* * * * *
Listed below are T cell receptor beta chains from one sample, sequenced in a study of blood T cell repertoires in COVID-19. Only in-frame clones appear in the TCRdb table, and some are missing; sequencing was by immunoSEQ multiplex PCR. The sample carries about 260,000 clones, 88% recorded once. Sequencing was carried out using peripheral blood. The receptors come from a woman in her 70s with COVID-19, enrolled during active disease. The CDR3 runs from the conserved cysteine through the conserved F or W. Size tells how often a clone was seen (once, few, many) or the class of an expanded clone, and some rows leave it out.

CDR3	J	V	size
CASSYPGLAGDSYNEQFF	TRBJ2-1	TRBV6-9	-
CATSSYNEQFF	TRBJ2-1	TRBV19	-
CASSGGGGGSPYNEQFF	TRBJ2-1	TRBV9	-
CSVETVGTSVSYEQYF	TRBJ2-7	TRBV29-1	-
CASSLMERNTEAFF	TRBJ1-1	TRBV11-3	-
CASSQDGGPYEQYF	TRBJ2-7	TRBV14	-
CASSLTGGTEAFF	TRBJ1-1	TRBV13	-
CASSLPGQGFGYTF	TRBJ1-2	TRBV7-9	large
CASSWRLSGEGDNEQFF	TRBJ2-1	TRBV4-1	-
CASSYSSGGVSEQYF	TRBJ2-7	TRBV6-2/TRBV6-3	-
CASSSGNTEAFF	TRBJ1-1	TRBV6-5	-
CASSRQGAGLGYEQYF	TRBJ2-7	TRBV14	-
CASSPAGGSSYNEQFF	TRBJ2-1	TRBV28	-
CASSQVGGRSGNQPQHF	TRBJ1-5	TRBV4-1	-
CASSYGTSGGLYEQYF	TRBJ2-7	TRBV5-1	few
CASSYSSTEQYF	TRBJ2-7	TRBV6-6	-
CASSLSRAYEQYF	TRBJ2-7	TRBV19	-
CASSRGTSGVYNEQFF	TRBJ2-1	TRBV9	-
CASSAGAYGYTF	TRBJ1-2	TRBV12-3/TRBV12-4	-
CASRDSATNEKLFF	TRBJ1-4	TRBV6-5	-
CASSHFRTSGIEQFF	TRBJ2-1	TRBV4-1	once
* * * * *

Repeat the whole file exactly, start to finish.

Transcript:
Listed below are T cell receptor beta chains from one sample, sequenced in a study of blood T cell repertoires in COVID-19. Only in-frame clones appear in the TCRdb table, and some are missing; sequencing was by immunoSEQ multiplex PCR. The sample carries about 260,000 clones, 88% recorded once. Sequencing was carried out using peripheral blood. The receptors come from a woman in her 70s with COVID-19, enrolled during active disease. The CDR3 runs from the conserved cysteine through the conserved F or W. Size tells how often a clone was seen (once, few, many) or the class of an expanded clone, and some rows leave it out.

CDR3	J	V	size
CASSYPGLAGDSYNEQFF	TRBJ2-1	TRBV6-9	-
CATSSYNEQFF	TRBJ2-1	TRBV19	-
CASSGGGGGSPYNEQFF	TRBJ2-1	TRBV9	-
CSVETVGTSVSYEQYF	TRBJ2-7	TRBV29-1	-
CASSLMERNTEAFF	TRBJ1-1	TRBV11-3	-
CASSQDGGPYEQYF	TRBJ2-7	TRBV14	-
CASSLTGGTEAFF	TRBJ1-1	TRBV13	-
CASSLPGQGFGYTF	TRBJ1-2	TRBV7-9	large
CASSWRLSGEGDNEQFF	TRBJ2-1	TRBV4-1	-
CASSYSSGGVSEQYF	TRBJ2-7	TRBV6-2/TRBV6-3	-
CASSSGNTEAFF	TRBJ1-1	TRBV6-5	-
CASSRQGAGLGYEQYF	TRBJ2-7	TRBV14	-
CASSPAGGSSYNEQFF	TRBJ2-1	TRBV28	-
CASSQVGGRSGNQPQHF	TRBJ1-5	TRBV4-1	-
CASSYGTSGGLYEQYF	TRBJ2-7	TRBV5-1	few
CASSYSSTEQYF	TRBJ2-7	TRBV6-6	-
CASSLSRAYEQYF	TRBJ2-7	TRBV19	-
CASSRGTSGVYNEQFF	TRBJ2-1	TRBV9	-
CASSAGAYGYTF	TRBJ1-2	TRBV12-3/TRBV12-4	-
CASRDSATNEKLFF	TRBJ1-4	TRBV6-5	-
CASSHFRTSGIEQFF	TRBJ2-1	TRBV4-1	once